A few weeks ago, my brilliant goddess of a social media manager told me to start blogging again. I’m a bit of a curmudgeon when it comes to blogging, mostly because I don’t consider myself gifted with words. Along with new photos and an image rebranding, she thinks this is a good start to the incredible things I have coming down the pipeline. She’s absolutely right, but photos bring out the worst in my anxiety, mostly for one reason:

I have gained 30 pounds since “45” took office because I am an empath and cortisol is absolutely flipping real.  

It’s no secret that it’s been an EXHAUSTING 21+ months since election day when you can feel the pain of people around you. Feeling that type of pain used to be a gift I could respond to musically. But this level of Weltschmerz and distress can be consuming, and no amount of workouts can compete with the constant alerts from the Washington Post of how bat shit crazy things are in D.C. right now, with seemingly no end in sight.

I’ve worked hard over the past few years to keep my political viewpoints just to Twitter, mostly because I have had some vultures for Facebook friends who would sit and wait for me to post something REMOTELY left-leaning and pounce with fact-less Fox News propaganda. I used Twitter as a non-professional, burner account to both feed my rage to act as well as keep my sanity. I had a modest following, and I could express who I truly was and how I felt without having to answer to my Trump-base Facebook friends and family.

So on Thursday, after hours of tears over Christine Blasey Ford’s testimony & Brett Kavanaugh’s pathetic rebuttal, I tweeted my on-the-nose musical thoughts into a void and went to go teach.

And then it happened…my burner account of a Twitter profile was thrust into the spotlight with one viral tweet:

Overnight, my phone BLEW UP. I was retweeted by Pulitzer winners & huge music critics. One of my favorite composers and inspirations posted a screenshot to facebook. People were sharing it with my friends and family before I could even do so. This notion of screaming into a void with no one to take you seriously resonated with so many people, and still continues to do so.

I tried to remain professionally apolitical. I really did. But this bizarre simulation we’re currently living in feels like no one can remain apolitical anymore, especially if you have an empathic soul and live in the real world.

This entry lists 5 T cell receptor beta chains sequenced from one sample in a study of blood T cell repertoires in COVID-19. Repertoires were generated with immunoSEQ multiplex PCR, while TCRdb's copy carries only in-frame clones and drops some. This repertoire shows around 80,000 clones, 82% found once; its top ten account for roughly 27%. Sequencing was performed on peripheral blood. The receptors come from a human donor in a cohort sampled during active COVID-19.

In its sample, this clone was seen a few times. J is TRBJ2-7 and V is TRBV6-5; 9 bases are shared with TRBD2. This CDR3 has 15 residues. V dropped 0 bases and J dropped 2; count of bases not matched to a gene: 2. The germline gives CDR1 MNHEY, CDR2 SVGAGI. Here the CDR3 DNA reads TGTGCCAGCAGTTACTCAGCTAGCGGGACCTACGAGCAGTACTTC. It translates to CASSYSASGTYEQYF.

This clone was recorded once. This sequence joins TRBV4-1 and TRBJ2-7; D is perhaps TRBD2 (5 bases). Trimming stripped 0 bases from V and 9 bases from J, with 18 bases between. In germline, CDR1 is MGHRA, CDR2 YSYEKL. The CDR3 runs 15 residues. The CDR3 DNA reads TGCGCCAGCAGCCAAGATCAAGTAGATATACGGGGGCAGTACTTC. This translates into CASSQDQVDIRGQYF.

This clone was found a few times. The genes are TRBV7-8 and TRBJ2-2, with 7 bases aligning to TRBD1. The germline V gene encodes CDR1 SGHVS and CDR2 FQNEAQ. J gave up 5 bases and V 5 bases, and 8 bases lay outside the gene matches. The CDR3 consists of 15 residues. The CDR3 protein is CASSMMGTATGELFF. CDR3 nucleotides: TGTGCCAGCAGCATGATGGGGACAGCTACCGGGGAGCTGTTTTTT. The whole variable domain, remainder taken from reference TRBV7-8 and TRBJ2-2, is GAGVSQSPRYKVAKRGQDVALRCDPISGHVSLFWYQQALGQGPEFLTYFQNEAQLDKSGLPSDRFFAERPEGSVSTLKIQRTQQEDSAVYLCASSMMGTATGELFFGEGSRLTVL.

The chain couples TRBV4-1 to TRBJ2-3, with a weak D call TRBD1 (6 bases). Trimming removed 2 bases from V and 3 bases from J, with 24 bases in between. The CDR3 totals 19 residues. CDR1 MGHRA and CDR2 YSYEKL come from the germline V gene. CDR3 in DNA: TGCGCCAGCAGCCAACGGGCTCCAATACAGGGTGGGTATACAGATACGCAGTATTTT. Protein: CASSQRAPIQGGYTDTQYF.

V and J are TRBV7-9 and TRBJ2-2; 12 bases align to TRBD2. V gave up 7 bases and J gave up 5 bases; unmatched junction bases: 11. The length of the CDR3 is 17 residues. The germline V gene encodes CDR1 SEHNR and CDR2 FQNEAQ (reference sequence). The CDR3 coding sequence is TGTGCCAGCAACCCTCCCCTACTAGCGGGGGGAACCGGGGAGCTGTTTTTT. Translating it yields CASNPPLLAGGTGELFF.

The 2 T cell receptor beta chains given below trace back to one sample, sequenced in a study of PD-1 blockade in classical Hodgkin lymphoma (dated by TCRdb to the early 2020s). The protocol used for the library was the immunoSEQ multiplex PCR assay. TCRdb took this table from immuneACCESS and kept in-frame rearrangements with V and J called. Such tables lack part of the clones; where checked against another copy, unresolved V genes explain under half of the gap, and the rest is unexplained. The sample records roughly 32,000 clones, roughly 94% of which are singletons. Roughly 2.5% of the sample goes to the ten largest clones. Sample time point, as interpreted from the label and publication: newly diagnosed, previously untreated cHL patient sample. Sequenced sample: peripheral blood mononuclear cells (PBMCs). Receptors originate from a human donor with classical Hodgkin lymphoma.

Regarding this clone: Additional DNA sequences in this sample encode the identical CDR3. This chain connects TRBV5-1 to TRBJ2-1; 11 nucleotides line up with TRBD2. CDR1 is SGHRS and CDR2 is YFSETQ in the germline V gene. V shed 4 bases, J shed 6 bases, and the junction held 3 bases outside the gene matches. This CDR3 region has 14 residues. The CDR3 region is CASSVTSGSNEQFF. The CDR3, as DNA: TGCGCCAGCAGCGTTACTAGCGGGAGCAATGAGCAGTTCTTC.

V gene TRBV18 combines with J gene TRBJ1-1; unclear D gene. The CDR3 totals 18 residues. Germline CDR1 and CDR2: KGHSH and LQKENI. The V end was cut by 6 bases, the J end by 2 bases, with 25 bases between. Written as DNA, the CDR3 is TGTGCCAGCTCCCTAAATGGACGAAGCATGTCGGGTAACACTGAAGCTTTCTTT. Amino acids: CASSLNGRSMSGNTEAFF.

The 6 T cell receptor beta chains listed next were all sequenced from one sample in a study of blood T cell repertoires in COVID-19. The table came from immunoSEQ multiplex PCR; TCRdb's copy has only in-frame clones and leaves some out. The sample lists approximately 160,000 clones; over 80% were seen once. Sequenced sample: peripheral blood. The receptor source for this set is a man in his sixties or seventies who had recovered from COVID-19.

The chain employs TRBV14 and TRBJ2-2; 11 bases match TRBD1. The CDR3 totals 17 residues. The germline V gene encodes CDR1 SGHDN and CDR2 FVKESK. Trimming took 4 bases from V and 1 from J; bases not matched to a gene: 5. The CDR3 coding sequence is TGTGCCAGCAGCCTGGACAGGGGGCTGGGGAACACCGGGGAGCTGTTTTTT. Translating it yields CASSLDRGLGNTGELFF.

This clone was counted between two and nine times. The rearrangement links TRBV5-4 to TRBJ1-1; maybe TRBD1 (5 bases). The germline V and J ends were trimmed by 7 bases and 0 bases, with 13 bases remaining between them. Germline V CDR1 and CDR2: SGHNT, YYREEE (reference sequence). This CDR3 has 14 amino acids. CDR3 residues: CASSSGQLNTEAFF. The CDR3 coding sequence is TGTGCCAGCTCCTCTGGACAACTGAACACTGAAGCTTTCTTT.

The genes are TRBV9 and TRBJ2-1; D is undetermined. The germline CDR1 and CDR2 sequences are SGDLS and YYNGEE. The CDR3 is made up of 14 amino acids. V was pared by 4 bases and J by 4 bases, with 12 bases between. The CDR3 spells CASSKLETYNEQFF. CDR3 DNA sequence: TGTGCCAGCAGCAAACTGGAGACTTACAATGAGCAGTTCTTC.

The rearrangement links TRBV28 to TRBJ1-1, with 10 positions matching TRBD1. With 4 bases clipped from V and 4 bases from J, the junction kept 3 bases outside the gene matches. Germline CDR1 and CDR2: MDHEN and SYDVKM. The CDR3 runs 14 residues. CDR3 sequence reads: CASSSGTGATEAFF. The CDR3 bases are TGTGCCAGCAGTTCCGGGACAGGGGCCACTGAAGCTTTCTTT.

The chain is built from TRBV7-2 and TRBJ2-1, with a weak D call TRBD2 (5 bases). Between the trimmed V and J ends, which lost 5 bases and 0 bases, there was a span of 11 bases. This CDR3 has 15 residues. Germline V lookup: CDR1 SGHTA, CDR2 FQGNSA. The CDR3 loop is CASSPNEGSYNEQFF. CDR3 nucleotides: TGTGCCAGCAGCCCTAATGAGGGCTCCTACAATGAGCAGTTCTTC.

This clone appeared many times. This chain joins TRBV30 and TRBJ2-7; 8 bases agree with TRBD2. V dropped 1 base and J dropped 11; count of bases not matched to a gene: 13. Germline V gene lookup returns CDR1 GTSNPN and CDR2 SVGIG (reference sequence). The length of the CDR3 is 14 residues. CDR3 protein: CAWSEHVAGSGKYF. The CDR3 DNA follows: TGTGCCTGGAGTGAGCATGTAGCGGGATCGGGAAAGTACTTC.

Besides, who was I really trying to protect by being apolitical?

Art is political. Music, especially, is political, and it always has been. To pretend it isn’t is censorship, plain and simple. Those who would prefer my left-leaning world views don’t permeate my music are fine with me setting their beloved sacred texts, even though the Christian church is not without sin in causing pain and harm to people, even today. Those who would prefer my spirituality stay out of my work because the Church has deeply hurt them make it very clear and don’t commission me for those works. I tried for a long time to not take a stand, but it feels dishonest to the fundamental pillars of what I believe to not allow my love for the world THROUGH my political actions to not shine through the art I’m creating, including my social media presences.

So here we go. You’re about to get lots of updated media from me, appearing far from a model physique and very tired. I may not look like a Kardashian, but I’m continuing to do the work (even if I get anxious every time my phone buzzes with a news update) because the work has to be done. We have to continue to create, even amid chaos, because this is how the world will remember how we responded to our “reality”. My work and writings, including this blog, will be unapologetically political out of love for those whose situations need to be elevated and fought for.

So how do we get up in the morning and create?

1) Out of fierce love and respect, listen to understand rather than listen to reply.

The greatest necessity when learning from anyone is the need to be quiet than the need to be right. Even if you disagree, the best respect in hearing someone out is to truly understand their perspective rather than try to convert them with yours. In my own personal experiences, I have found younger people to be more interested in understanding than older generations, but it hasn’t stopped me from listening. If I am telling or elevating someone else’s story, it is my obligation to understand it fully and represent it in truth, and this applies to casual conversation as much as it does art.

2) Responses, when ready, must be honest AND true, respectively subjective and objective.

You cannot steer wrong in telling the truth, especially when your facts come first-hand. Easy example – if your viewpoint of Chicago came from the news rather than from people who live there, you aren’t experiencing an honest AND true reality. You’re getting only one side of a very complex situation, and that side relies on keeping you scared but providing you with answers so you continue to watch them give you the answers and they keep their advertisers happy. If it isn’t your field of expertise, study up and ask questions – listen to understand.

3) You admit when you’re wrong in order to move on

Much of my worldview has changed in the past 5, 10, 15 years. And as I’ve grown as a human, so have my positions on many socio-political issues. Rather than dig my heels in regarding outdated opinions, I have examined the human aspect of each issue and apologized when previous views hurt someone. You cannot allow previous biases to govern current choices when you’re listening to understand and being honest in your responses out of love for your neighbor – it is literally impossible.

We must act in service of others. Therefore, we must create until we cannot anymore.

It is our moral responsibility.

Ciao for now,

P.S. If you, too, would like to scream into an open piano, check out Void, the piece inspired by this tweet.